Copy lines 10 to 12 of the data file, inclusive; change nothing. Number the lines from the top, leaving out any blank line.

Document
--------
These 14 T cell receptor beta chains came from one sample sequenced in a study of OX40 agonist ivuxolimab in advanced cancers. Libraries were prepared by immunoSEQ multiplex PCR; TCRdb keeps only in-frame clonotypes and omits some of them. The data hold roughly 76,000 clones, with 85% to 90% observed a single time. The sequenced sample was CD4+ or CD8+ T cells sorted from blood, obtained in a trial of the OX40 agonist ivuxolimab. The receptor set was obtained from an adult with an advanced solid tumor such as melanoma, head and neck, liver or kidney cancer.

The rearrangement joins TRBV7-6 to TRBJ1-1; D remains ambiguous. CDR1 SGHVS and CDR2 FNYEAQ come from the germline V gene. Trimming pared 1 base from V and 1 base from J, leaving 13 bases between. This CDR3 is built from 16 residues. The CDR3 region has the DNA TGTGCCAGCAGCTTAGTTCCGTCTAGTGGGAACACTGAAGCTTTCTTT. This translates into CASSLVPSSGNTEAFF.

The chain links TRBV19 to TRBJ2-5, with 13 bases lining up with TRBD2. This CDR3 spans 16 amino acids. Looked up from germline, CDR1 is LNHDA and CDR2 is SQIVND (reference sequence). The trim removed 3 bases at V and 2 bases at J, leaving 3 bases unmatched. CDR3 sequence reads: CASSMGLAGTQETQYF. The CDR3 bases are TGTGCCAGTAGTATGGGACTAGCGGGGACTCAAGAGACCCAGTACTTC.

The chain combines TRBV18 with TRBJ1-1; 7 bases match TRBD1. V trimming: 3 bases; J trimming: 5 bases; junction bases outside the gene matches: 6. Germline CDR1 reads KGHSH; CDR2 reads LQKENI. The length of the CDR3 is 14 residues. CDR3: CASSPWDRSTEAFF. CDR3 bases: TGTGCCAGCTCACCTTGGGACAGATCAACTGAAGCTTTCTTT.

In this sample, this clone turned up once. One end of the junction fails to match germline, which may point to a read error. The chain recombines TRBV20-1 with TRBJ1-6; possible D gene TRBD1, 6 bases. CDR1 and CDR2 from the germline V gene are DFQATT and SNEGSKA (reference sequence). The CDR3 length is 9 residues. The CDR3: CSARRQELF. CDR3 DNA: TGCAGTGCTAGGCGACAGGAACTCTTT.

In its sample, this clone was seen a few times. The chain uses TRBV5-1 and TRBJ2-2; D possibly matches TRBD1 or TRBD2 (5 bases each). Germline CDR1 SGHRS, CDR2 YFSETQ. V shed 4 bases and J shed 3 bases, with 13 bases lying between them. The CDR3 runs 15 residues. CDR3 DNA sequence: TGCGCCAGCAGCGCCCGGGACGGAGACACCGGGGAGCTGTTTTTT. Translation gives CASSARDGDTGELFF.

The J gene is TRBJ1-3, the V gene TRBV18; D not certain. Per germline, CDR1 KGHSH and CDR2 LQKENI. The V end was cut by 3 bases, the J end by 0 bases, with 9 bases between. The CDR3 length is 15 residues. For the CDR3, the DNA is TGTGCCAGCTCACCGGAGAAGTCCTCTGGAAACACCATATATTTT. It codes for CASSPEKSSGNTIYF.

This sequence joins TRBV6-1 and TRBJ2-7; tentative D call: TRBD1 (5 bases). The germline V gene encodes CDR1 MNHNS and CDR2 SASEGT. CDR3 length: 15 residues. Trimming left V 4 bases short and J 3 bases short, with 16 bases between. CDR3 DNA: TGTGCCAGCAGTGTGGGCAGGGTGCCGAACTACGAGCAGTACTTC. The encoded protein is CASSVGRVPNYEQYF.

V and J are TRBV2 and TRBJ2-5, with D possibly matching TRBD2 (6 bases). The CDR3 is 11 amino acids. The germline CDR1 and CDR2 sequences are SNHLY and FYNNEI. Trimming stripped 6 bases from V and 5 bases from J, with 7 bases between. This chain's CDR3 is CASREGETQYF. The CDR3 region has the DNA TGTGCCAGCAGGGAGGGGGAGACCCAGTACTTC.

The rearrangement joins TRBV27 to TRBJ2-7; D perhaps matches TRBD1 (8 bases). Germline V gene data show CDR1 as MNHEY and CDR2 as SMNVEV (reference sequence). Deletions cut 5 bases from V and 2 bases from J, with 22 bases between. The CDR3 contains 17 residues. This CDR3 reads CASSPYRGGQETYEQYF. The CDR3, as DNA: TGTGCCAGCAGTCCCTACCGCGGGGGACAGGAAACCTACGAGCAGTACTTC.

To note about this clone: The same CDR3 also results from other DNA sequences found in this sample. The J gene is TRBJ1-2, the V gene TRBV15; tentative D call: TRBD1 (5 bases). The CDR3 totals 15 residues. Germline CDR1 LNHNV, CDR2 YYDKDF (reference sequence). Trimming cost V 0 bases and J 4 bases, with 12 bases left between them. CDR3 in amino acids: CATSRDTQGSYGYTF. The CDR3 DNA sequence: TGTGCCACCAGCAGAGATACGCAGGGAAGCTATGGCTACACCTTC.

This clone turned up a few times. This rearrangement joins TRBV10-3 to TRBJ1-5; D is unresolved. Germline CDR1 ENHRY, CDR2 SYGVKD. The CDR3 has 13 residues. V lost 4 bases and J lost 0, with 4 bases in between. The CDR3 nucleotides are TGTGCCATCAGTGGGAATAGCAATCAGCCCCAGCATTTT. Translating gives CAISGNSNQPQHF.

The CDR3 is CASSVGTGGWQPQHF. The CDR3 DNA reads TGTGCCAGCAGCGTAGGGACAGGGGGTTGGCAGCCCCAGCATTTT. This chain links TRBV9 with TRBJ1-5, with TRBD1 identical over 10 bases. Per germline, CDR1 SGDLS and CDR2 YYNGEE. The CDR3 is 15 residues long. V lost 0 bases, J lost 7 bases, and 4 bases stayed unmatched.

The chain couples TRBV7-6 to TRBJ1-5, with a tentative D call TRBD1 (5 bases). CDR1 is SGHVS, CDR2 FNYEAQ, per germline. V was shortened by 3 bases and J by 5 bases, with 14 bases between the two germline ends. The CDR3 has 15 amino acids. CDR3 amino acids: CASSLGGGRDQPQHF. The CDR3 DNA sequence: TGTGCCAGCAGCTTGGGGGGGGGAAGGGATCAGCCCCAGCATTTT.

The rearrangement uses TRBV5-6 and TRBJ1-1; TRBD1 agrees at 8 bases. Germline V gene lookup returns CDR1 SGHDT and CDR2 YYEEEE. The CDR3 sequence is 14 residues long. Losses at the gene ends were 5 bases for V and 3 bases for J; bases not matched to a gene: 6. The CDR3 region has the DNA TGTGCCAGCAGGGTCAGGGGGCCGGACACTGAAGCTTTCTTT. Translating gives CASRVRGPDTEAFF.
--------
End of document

The rearrangement joins TRBV27 to TRBJ2-7; D perhaps matches TRBD1 (8 bases). Germline V gene data show CDR1 as MNHEY and CDR2 as SMNVEV (reference sequence). Deletions cut 5 bases from V and 2 bases from J, with 22 bases between. The CDR3 contains 17 residues. This CDR3 reads CASSPYRGGQETYEQYF. The CDR3, as DNA: TGTGCCAGCAGTCCCTACCGCGGGGGACAGGAAACCTACGAGCAGTACTTC.

To note about this clone: The same CDR3 also results from other DNA sequences found in this sample. The J gene is TRBJ1-2, the V gene TRBV15; tentative D call: TRBD1 (5 bases). The CDR3 totals 15 residues. Germline CDR1 LNHNV, CDR2 YYDKDF (reference sequence). Trimming cost V 0 bases and J 4 bases, with 12 bases left between them. CDR3 in amino acids: CATSRDTQGSYGYTF. The CDR3 DNA sequence: TGTGCCACCAGCAGAGATACGCAGGGAAGCTATGGCTACACCTTC.

This clone turned up a few times. This rearrangement joins TRBV10-3 to TRBJ1-5; D is unresolved. Germline CDR1 ENHRY, CDR2 SYGVKD. The CDR3 has 13 residues. V lost 4 bases and J lost 0, with 4 bases in between. The CDR3 nucleotides are TGTGCCATCAGTGGGAATAGCAATCAGCCCCAGCATTTT. Translating gives CAISGNSNQPQHF.